Gillian Clarke

The Physicians of Myddfai

for Mary Lloyd-Jones

At Llyn y Fan Fach

A crack in glass,

the scream and shadow

of a Hawk, close and low

enough to blow the heart.


Like a bowl of milk

the mountain cups the lake

where the Ages of Stone,

Bronze and Iron left their bones

under the earth, under the water

with the lake king’s daughter.

Every day he dreams her face

a ferment on the surface

at dawn as the sun casts

its net of light from the east.

With his mother’s bread

he’ll win her to his bed.

The spell is buttermilk and barm,

grains ground between stones,

pummelled and set to warm

by a wood-fire or under the sun.

Such leavening as suddenly she breaks

the waters of the lake.

Three loaves,

three chances for love

to cross the boundaries

of time and history,

of water and stone.

On the third day she is his own.

Three strikes of metal and she’s gone.

The ages drown,

dissolved into the past,

the story of the lake lies lost

in archaeology, the myths and silts

of ancient settlements.


Three sons were born of the union

of Stone Age and Celt, of stone and iron,

of earth-skills and art.

Their inheritance their father’s grief,

their mother’s way with herbs to bring relief

to body and heart.


What do the children say

when they’ve gazed into the story

playing itself in their hearts

in the quiet of the classroom,

in the quiet of a voice reading

and pages turning?

When the book is closed

they’re silent at the mystery of loss.

Then Joe says: It’s not twins.

It’s a girl and her reflection.

Bethan says: She’s the Stone Age.

He’s the Iron Age.

Emma says: The lake is death.

David says: The lake is the past.

Manon says: It’s true then.

Then they’re silent at the hurt of it.


Linctus, cordials, electuaries, quoils,

conserves of borage, bugloss and burdock,

scurvy grass, cowslip, wormwood, rue.

Bittersweet, heartsease, hemlock.

The sons of the sons of the sons

of the woman of water

and the man of the earth,

carried the art of healing

down the generations,

as if the human mind

were an amphora of precious oils

that must never be spilt.

History’s blurred with legend,

but the physicians’ names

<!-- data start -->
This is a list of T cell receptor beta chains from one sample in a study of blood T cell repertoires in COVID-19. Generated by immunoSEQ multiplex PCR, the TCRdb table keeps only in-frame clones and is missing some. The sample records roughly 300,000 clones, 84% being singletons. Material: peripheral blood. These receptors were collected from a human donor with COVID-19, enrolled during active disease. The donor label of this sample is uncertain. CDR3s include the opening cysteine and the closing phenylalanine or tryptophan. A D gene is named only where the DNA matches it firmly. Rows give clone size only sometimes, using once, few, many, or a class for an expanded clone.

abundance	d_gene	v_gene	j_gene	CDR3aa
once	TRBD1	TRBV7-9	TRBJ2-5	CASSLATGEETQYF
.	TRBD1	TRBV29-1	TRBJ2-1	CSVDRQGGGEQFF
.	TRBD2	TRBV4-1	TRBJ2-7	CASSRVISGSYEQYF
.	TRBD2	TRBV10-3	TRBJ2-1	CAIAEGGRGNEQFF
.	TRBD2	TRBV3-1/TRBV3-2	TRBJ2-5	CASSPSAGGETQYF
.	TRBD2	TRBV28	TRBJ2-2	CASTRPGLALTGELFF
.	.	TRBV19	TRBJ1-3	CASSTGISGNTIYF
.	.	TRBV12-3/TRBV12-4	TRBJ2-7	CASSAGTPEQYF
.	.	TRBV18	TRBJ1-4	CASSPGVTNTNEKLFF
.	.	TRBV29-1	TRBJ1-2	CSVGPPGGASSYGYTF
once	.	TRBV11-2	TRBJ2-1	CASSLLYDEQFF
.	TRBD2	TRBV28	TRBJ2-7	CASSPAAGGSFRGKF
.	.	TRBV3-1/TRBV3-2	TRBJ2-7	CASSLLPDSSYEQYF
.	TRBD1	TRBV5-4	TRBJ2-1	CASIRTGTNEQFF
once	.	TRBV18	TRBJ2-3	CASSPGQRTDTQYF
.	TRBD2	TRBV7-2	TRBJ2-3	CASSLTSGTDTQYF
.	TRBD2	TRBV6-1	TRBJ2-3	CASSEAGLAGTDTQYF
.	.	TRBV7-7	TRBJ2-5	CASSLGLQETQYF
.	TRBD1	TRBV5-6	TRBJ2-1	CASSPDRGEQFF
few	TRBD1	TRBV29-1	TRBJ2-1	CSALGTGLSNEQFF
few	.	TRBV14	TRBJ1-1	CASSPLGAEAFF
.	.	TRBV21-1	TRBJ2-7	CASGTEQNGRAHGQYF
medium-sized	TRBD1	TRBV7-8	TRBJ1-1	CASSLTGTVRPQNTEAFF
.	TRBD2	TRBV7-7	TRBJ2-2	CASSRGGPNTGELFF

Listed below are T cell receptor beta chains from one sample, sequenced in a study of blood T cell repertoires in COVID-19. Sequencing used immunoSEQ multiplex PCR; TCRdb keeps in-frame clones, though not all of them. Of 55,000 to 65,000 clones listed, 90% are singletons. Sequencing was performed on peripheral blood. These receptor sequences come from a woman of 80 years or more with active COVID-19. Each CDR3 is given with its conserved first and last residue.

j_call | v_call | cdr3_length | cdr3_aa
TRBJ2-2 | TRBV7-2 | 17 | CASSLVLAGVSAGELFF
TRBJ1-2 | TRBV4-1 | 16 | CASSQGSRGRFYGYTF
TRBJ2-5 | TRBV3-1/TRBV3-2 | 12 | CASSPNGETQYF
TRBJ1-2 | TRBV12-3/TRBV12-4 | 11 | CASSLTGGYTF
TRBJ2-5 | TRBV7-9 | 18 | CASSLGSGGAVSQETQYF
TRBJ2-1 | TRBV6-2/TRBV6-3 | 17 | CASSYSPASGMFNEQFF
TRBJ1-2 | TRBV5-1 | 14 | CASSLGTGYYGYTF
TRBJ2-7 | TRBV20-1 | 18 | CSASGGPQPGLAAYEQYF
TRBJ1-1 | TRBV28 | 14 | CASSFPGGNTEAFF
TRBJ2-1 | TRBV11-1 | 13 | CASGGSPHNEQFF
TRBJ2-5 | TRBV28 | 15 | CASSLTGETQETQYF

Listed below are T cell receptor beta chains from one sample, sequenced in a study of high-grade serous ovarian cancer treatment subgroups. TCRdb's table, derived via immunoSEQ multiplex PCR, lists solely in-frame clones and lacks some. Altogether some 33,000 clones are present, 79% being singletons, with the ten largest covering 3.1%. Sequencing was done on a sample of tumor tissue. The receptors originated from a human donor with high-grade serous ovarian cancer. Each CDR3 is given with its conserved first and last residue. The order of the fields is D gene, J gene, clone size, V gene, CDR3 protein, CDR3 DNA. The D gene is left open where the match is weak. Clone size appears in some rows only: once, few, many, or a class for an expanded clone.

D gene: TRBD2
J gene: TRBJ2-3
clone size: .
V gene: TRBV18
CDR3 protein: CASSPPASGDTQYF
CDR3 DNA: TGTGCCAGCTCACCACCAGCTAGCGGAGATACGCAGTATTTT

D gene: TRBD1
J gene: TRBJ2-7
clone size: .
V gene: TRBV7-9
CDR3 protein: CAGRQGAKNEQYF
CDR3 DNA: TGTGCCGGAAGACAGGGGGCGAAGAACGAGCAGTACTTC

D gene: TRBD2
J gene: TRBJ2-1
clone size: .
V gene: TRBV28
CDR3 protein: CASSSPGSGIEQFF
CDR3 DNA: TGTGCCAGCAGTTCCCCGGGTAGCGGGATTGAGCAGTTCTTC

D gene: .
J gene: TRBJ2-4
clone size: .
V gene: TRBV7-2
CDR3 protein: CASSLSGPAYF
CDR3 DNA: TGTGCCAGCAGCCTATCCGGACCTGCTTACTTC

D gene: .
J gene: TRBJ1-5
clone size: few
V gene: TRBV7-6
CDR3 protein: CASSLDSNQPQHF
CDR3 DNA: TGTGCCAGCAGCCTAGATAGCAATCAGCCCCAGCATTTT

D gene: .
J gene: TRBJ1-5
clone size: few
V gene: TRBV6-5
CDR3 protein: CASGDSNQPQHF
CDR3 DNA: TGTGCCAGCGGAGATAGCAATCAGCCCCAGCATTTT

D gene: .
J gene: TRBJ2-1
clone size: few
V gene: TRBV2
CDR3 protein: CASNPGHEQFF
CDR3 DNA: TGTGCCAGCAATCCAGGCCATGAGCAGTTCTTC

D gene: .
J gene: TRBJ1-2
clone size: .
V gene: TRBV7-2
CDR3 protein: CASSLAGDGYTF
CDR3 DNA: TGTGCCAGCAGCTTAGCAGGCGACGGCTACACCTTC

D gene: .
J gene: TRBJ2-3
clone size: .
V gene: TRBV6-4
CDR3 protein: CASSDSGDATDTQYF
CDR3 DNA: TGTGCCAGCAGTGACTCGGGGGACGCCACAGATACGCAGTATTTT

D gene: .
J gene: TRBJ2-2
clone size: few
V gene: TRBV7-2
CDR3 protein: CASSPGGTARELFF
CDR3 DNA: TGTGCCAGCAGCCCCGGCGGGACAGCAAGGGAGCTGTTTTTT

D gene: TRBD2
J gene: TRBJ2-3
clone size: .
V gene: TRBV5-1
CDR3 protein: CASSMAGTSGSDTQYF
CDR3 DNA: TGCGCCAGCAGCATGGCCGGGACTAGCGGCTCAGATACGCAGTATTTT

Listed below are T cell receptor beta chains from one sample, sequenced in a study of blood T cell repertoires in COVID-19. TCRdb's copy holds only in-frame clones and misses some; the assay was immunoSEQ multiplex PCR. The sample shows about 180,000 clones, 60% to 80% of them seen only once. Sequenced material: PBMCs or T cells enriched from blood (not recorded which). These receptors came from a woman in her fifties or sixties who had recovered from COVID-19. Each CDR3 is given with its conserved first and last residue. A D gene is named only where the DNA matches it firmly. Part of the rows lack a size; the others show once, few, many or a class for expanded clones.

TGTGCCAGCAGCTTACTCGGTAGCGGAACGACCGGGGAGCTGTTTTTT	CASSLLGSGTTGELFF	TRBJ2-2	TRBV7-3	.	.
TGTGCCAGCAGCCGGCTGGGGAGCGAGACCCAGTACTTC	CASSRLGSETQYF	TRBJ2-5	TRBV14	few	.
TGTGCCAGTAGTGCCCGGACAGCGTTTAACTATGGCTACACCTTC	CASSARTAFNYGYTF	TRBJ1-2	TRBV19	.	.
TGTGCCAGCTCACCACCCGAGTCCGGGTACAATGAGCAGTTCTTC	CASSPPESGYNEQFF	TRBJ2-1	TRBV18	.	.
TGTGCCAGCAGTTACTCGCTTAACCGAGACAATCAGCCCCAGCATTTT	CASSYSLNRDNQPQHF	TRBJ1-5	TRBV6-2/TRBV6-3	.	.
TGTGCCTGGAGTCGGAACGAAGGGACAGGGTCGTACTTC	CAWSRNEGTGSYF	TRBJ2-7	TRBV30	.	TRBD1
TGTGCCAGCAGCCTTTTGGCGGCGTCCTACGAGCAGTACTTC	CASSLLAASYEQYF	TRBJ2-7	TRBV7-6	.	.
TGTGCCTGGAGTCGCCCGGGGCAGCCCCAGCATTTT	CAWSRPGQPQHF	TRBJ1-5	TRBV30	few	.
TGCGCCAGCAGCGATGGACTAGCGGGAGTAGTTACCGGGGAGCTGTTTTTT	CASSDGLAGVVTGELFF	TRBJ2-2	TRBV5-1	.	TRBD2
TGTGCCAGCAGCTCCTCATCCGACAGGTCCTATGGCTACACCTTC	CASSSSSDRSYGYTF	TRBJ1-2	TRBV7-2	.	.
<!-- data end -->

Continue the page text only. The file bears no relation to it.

are on the graves at Myddfai,

their secrets buried with their bones.

Their place a safe house

for wild and tame. The otter’s home,

black oil sleeking the night river

leaving its sprent on the stones.

From them we might have learned

the healing balm of plants.

Will this be the day they loose

the furious gene, trampling

the heal-all that grows secretly

in a field singing with bees,

that might have given us what science

seeks in its test-tubes and trays?


She dips her brush in sky,

in rain, in mythology,

and comes up with who we are.

The brush unloads its cloud

in a jar to take its place

with stratocumulus,

a thunder-head to the south,

a trace of Western rose in cirrus

like pulled fleece on the Fan,

a front off the Atlantic

hitting high ground before


She paints with rain. A slab

of sunlight. A field dry-edged with walls.

All the colours of light.

Here at the lake, and later

in her schoolroom studio,

the paint-tubes’ poetry

is a remembered litany

of rose and purple madder, umber, crimson,

ochre and gold and cerulean blue,

Even white is a prism.

Even black is reached

through the rainbow’s narrowing tunnel.


A Stone Age hand in umber on a wall

gesturing with cave-beasts, symbols and script,

and the woman-sign, the vulva’s triangle,

the cup of blood, of pearl-seed.

Print of hoof, hand, paw, foot,

clawed, cloven, chiselled, calcified.

Suddenly we hear the heartbeat and breath

of a living beast, of a man,

or a woman calling from so long ago

we can believe she stood by tallow-light

to make her mark here on the cave’s page,

dipping her hand in blood.



The wind is bitter

and the air is stone.

We throw bread on the water

for a wild swan near the shore,

paddling alone.